Looking for some guidance to maximize your study time? Our upcoming December GMAT Boot Camps are designed to prep you in just two weeks. Be prepared for intensive in-class work paired with hours of one-on-one coaching that will get you ready for the exam quickly, without sacrificing content knowledge. There are still a few spots open in our December Boot Camps (New York City and Live Online). Check out the full schedule and see all that’s included!
|School||Round 2 Deadline|
|Harvard University||Monday, January 05, 2015|
|Stanford University||Wednesday, January 07, 2015|
|University of Pennsylvania (Wharton)||Sunday, January 05, 2014|
|University of Chicago (Booth)||Tuesday, January 06, 2015|
|Massachusetts Institute of Technology (Sloan)||Thursday, January 08, 2015|
|Northwestern University (Kellogg)||Wednesday, January 07, 2015|
|University of California–Berkeley (Haas)||Wednesday, January 07, 2015|
|Columbia University||Final Application Deadline: April 09, 2015|
|Dartmouth College (Tuck)||Tuesday, January 06, 2015|
|New York University (Stern)||Saturday, November 15, 2014|
|University of Michigan–Ann Arbor (Ross)||Saturday, March 14, 2014|
|University of Virginia (Darden)||Wednesday, January 07, 2015|
|Yale University||Thursday, January 08, 2015|
|Duke University (Fuqua)||Monday, January 05, 2015|
|University of Texas–Austin (McCombs)||Tuesday, January 06, 2015|
|University of California–Los Angeles (Anderson)||Wednesday, January 07, 2015|
|Cornell University (Johnson)||Wednesday, January 07, 2015|
|Carnegie Mellon University (Tepper)||Sunday, January 04, 2015|
|University of North Carolina–Chapel Hill (Kenan-Flager)||Friday, December 12, 2014|
|Emory University (Goizueta)||Friday, November 14, 2014|
|Indiana University–Bloomington (Kelley)||Sunday, March 01, 2015|
|Washington University in St. Louis (Olin)||Saturday, November 15, 2014|
|Georgetown University (McDonough)||Monday, January 05, 2015|
|University of Notre Dame (Mendoza)||Monday, January 12, 2015|
|University of Washington (Foster)||Saturday, November 15, 2014|
We’ve invited mbaMission to share their Business School Essays Analyses as they’re released for the 2014-2015 application season. Here is their analysis for University of Michigan (Ross).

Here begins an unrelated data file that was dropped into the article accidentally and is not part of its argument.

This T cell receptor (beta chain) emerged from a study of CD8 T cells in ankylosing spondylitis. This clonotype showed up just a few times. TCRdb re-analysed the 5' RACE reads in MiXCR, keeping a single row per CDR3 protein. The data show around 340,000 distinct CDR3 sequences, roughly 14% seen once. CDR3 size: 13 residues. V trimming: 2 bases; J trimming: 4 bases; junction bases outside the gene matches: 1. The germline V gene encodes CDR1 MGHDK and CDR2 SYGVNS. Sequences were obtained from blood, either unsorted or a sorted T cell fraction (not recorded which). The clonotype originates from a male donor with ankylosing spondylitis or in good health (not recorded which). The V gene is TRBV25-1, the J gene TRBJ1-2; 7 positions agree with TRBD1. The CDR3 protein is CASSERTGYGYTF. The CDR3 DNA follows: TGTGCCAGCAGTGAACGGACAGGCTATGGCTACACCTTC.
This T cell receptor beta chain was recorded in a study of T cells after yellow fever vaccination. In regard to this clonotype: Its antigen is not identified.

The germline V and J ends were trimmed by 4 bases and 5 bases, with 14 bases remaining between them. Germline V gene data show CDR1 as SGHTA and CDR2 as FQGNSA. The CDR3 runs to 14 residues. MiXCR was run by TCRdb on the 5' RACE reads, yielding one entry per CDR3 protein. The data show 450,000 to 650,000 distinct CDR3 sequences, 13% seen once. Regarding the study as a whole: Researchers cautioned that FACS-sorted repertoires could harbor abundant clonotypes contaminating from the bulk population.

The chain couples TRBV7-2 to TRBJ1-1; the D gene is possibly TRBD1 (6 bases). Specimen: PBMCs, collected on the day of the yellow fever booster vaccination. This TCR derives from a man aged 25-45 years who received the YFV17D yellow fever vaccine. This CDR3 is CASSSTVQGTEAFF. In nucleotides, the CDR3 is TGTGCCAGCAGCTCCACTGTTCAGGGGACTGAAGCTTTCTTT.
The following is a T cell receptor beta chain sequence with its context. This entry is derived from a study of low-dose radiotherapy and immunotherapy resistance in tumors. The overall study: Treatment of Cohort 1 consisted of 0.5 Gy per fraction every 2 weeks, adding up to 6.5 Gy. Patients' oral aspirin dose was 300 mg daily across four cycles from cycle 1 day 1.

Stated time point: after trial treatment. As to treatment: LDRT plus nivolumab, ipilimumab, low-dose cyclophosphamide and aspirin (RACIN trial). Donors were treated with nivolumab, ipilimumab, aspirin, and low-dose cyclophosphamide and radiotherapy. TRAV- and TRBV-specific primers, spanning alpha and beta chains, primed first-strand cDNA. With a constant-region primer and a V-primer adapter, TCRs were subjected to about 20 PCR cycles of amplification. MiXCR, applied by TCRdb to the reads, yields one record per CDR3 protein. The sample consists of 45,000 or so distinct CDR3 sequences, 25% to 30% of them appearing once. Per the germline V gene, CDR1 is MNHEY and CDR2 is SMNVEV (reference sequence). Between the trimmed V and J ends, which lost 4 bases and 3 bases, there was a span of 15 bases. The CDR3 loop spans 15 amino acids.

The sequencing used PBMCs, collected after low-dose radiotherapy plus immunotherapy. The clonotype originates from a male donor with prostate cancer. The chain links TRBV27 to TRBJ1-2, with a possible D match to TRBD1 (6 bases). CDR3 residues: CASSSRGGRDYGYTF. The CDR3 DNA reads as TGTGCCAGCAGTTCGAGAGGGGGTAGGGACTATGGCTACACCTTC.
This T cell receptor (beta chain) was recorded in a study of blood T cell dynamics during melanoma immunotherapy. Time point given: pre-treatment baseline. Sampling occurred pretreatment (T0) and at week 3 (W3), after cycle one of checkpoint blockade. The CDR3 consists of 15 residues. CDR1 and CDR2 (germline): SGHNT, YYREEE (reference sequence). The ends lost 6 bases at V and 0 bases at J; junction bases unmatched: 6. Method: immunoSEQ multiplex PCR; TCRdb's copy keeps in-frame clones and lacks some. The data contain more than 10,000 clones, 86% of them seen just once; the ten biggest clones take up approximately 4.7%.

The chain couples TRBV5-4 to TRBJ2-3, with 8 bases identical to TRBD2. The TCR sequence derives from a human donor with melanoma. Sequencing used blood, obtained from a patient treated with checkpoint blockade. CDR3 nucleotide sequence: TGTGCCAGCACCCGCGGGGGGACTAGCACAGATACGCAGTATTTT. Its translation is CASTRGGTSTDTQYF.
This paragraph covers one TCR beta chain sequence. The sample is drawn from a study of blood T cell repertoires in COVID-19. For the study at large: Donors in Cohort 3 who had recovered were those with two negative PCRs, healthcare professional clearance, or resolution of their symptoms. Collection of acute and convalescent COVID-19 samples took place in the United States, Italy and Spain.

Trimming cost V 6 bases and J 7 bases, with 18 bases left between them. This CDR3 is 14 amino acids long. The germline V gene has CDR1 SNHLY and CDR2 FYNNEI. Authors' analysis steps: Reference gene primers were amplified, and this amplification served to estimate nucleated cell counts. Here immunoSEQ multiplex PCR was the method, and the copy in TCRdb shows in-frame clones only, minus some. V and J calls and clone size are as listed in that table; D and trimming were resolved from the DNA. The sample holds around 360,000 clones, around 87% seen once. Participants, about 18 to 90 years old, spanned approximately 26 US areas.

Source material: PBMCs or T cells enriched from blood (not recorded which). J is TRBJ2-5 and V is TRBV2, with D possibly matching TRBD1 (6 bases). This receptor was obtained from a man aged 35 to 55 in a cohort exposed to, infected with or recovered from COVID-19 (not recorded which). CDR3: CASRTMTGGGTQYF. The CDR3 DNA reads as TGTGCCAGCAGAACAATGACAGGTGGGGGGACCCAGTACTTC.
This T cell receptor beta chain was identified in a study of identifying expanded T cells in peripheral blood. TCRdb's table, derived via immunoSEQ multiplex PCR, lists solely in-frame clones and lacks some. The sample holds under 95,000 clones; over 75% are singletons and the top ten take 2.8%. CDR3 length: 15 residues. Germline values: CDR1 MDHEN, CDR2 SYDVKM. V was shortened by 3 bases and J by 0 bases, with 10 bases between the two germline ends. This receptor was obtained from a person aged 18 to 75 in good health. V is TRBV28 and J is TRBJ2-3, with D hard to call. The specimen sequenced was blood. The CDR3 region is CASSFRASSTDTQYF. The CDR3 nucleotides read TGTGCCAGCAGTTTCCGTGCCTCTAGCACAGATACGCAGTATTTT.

The Ross School of Business at the University of Michigan has refashioned its essay questions, going “smaller” with its requirements, as have several other schools this application season. Ross’s broadly worded essay prompts give you ample breadth—if not an overabundance of words—in which to tell your story. As always, think carefully about what you want to say and the impression you want to make before you start writing, because more opportunity lurks here than you might realize at first.
Essay 1: What are you most proud of professionally and why? What did you learn from that experience? (400 words)
We’ve invited mbaMission to share their Business School Essays Analyses as they’re released for the 2014-2015 application season. Here is their analysis for University of Pennsylvania (Wharton).
The Wharton School of the University of Pennsylvania has decreased its number of application essays to just two this year and is giving candidates a whopping 900 words with which to distinguish themselves. We surmise that the influx of application essays can be overwhelming for the school’s overworked admissions officers, who find them somewhat deadening over time. So, by cutting back the program’s application requirements, they are able to stay sharp and still get what they need from you as an applicant. While this change may be helpful on the school’s end, the limitations make your job much harder. Wharton gives you a mostly boilerplate personal statement and a rather Harvard Business School–esque “discuss what you want” style prompt—seemingly not a lot of latitude with which to make an impression, but the key word here is “seemingly.” The smart applicant will make use of Essay 2 in particular to stand out from the pack. Our analysis follows…
This year we require one essay, with a second being optional. For the second optional essay, we recommend that you to use your best judgment and focus your energy on highlighting new information that we are unable to ascertain from other sections of the application.